It’s Fine By Me by Per Petterson

Do brutal climate and harsh environs inevitably lead to such stories? Auden is a survivor. The question is whether he will escape as well as survive. This is a grim story of abuse, alcoholism, dead-end jobs, petty town mentalities. But above it is a level of joy for the reader in the lovely prose, the simple, minimal way in which Petterson does his work. And surely the one will transcend the other by the end leading to something like a happy future. Auden’s a reader and in his heart he’s a writer. Could the author really leave the hopes of this young man and the reader dashed?

Maybe. I’m not going to give that away. Suffice to say I read this with my heart in my mouth, during the course of today. It’s short and very difficult to put down.

Petterson’s on two out of two with me.

3 thoughts on “It’s Fine By Me by Per Petterson

    • I’ve put it on my to-read list, Manuel. I am surprised and not surprised by your comments about translation in your post. My partner is about native level in Swedish and he sees the strong connection between that and German. However, some of my favourite literature is German (eg Frisch and Durrenmatt) and I feel like (that’s speaking as a mono-lingual English speaker) they translate well into English. I often feel that of Scandinavian books I read too.

      I wonder if it’s the style of book rather than the language which makes translation work – that a style rather than a language translates well. That would explain why I love some things translated from Swedish but not others. On the other hand, maybe it isn’t that the style suits the language, but that it suits me.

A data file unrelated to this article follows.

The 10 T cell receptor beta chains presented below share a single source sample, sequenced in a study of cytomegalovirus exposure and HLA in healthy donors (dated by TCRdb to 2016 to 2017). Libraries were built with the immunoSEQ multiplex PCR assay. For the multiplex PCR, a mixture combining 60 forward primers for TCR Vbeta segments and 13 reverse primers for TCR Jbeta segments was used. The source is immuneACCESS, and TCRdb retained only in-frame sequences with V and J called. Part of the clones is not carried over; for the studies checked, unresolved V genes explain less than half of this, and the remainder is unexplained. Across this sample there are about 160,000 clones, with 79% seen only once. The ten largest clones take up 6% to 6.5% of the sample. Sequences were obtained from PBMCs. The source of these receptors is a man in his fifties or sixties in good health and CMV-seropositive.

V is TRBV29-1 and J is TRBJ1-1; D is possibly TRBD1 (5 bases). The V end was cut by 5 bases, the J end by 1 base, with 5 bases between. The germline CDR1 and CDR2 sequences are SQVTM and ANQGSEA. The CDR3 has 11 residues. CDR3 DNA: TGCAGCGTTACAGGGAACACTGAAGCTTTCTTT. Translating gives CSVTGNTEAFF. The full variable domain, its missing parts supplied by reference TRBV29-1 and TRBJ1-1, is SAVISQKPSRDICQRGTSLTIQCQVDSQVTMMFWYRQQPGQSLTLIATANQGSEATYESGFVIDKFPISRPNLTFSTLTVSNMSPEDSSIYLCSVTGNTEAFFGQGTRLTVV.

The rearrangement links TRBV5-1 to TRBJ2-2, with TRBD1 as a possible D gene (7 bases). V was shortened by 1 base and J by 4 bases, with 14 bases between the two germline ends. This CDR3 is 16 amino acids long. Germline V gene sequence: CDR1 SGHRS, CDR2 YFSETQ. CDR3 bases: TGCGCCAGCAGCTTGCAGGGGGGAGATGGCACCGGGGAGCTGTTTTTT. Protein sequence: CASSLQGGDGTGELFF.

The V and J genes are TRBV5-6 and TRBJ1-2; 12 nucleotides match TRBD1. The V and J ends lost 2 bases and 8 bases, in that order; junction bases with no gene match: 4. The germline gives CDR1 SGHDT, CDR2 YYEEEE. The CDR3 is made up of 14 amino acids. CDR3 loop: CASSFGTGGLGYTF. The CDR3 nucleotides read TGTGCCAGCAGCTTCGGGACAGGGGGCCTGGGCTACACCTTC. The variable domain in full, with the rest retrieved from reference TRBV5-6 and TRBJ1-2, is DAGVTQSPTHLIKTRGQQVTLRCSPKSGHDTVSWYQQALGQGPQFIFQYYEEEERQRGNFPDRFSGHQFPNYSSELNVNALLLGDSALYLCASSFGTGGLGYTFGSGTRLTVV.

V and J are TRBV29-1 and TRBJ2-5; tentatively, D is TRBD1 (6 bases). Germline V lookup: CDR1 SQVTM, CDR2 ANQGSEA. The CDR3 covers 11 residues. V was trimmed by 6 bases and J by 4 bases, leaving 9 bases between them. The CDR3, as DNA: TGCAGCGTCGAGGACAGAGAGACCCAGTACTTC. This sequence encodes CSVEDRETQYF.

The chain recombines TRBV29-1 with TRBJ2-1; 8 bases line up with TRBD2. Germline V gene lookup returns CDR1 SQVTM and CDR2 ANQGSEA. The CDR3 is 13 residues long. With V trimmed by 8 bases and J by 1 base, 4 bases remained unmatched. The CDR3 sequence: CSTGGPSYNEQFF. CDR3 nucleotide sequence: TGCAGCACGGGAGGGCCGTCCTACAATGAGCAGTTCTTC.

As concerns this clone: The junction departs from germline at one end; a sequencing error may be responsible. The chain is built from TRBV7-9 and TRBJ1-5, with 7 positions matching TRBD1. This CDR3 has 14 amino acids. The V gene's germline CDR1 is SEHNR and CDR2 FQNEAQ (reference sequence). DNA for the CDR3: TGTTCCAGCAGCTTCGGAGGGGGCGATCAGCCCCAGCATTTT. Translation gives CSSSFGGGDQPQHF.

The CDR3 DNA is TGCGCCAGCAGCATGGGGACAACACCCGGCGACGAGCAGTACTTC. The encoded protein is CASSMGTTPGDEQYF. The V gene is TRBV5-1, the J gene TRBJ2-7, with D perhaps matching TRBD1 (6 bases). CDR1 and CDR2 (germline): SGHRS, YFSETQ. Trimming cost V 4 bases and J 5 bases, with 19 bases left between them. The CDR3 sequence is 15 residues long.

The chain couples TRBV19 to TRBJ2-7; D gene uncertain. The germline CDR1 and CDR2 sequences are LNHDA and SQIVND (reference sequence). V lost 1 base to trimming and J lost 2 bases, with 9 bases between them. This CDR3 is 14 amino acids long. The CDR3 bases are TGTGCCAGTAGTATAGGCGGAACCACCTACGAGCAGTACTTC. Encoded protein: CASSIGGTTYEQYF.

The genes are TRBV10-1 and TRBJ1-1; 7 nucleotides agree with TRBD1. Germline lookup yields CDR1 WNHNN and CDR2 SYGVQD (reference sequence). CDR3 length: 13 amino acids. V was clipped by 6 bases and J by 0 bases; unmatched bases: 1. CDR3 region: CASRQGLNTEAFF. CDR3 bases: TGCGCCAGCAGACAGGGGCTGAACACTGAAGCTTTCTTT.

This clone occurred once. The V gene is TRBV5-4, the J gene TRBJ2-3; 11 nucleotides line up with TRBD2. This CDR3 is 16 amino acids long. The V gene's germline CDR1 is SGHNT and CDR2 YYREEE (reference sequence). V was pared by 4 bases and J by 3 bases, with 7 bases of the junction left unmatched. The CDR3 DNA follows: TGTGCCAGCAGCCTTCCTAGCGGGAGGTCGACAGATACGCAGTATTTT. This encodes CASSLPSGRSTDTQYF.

• Yep. You nailed it. At the time I read this novel I just wanted to go and learn Norwegian! I’ve heard Swedish and Norwegian are similar languages (a bit like Portuguese and Spanish perhaps), but that’s as far as I can go. Had I read this in English I quite sure my experience would have been totally different. Depending on the language I read in changes my perceptions, but maybe that’s me.

        This discourse made me think about Ferrante and Goldstein. It doesn’t surprise me that Goldstein didn’t start learning Italian until she was in her thirties – Ferrante is great despite, not in any way because of, Goldstein’s translation, which is workwomanlike at best, and clunky at worst (I’ve read Ferrante’s work both in Italian and in English). That Goldstein refuses to move on from Scott Moncrieff’s error-ridden, and stylistically inappropriate, translation of Proust is evidence of a weak mind. The new Proust translations are certainly worth comparing with the older ones – in fact, I think they are mostly far superior. But what do I know?

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